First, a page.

• Scott Braverman

What You Need to Know Before Signing a TLA With Dell EMC

Updated: a day ago

Storage is the closest thing to a commodity in the technology marketplace, yet more than 70% of deals we observe lack viable alternatives. Theoretically, it should be harder for suppliers to lock in customers and grow revenue in a commodity market, so why don’t deal makers shop around to get the best price possible?


Over the past few years, vendors have adapted to maintain profit margins and transform customer environments to capture more revenue. Differentiation is the best way to break free of the commodity label, and storage providers have focused on software as a main differentiator. With the coupling of software and storage, we’ve witnessed the rise of the enterprise-style agreement, which essentially prevents the customer from seeking alternatives. We examined the pros and cons of Dell EMC’s Transformational License Agreement (TLA) below.


What is the difference between the TLA and a standard purchasing agreement?

  1. TLAs cover Dell EMC software purchases for a given environment (tier 1, tier 2, backup, data protection, etc.) Hardware must be purchased separately in what EMC calls “HW Only” quotes

  2. TLAs typically span 3-5 years, and often build in growth for software licenses

  3. The “Transformational” part of the agreement refers to your ability to swap purchased software licenses for different software titles

  4. TLAs Include pricing for software maintenance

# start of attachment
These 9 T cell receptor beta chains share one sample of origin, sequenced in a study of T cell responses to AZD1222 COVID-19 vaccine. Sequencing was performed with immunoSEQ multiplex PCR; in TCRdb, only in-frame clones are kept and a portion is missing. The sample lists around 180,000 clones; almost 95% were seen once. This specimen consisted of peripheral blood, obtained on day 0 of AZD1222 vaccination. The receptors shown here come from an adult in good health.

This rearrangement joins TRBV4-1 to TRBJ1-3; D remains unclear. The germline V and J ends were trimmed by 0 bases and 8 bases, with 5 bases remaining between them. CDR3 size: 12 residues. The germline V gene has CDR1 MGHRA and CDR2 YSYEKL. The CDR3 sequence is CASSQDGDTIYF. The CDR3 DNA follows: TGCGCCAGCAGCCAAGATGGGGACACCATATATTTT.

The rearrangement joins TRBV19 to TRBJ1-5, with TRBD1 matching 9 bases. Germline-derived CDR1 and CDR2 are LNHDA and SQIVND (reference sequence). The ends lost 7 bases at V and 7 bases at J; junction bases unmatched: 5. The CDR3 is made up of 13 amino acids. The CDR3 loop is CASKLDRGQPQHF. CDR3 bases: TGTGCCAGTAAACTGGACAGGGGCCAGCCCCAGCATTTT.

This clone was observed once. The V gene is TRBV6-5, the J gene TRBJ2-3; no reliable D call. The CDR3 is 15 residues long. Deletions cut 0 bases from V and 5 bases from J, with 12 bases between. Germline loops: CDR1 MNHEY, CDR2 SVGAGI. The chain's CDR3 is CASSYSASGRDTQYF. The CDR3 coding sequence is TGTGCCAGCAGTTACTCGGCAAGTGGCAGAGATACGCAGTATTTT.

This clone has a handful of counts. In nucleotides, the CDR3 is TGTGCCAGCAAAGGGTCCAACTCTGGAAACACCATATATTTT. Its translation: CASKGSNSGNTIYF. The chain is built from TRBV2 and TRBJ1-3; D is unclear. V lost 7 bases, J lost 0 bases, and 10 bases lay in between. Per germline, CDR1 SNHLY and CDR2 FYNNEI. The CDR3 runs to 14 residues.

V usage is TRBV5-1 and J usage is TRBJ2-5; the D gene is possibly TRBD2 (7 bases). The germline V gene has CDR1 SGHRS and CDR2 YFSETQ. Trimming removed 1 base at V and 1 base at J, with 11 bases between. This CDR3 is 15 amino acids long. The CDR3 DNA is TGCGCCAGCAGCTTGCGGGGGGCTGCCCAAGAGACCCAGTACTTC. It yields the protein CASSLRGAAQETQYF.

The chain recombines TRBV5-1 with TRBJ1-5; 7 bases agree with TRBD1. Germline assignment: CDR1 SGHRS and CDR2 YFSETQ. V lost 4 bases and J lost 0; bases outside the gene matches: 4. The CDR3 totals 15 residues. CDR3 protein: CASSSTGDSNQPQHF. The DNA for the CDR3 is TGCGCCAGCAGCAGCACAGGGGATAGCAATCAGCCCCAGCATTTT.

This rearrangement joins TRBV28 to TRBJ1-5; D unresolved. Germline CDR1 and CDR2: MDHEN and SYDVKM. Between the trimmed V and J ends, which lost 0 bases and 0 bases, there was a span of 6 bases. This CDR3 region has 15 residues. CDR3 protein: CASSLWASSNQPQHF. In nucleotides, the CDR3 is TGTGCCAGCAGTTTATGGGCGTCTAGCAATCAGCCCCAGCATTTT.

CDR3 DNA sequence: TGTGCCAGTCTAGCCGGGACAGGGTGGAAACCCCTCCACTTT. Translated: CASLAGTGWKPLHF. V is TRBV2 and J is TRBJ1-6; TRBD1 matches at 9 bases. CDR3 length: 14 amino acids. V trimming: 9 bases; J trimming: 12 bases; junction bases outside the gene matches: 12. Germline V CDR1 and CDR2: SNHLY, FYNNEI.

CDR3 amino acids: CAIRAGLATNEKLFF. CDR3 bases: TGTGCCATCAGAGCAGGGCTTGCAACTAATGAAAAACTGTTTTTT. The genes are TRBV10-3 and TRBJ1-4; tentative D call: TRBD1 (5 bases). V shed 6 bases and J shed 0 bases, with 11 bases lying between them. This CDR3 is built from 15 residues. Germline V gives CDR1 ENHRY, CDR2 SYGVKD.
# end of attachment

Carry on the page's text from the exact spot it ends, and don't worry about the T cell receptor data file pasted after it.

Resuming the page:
5. TLAs allow Dell EMC to recognize 2+ years of software sales at the time of sale, which helps the vendor achieve Wall Street projections


What makes the TLA an attractive option?

People opt for the TLA because they want the consolidation, and believe the agreement requires less oversight. You may have your own business reasons for having a TLA in place, such as:

  • Investment protection: the ability to transfer software licenses when it comes time to refresh hardware (contingent on having an accurate demand model/understanding of future needs)

  • Accounting purposes: the ability to shift capital spending to operational spending (most common among clients in the utility industry)

  • Predictable software costs for 3-5 years

Before signing a TLA, we caution clients to take the following steps to mitigate risk:

  • Thoroughly understand your current and future demand for specific software titles, otherwise, the vendor will supply a (bundled and inflated) demand model for you

  • Ask for transparency in the agreement including software unit costs so you can determine if the deal is competitive with other options

  • Know that the standard terms of a TLA agreement prevent you from using third party maintenance, which can be 50% cheaper than OEM maintenance

  • Request unit overage costs per software title or you will run the risk of noncompliance findings at audit time

  • Be aware that Dell EMC may be authorized to audit you up to 2 years after the agreement has ended

  • Know that a term agreement (vs. perpetual) can force you to re-buy licenses at the end of the term (you will likely need certain licenses for a longer period than the length of the agreement, for components such as backup software)

  • Because hardware and software deals are on different sequences, the TLA can create artificial deadlines and renewal discontinuity (you will have to negotiate with EMC earlier and more frequently than you may be prepared to)

We urge clients to remember that the TLA hinders the ability to effectively compete out software, maintenance, and hardware renewals. In other words, it will limit your options, which are essential to creating leverage, and leverage is the cornerstone of every good deal.


To learn more about building leverage, contact your ClearEdge representative.

Scott Braverman is an Analyst at ClearEdge Partners.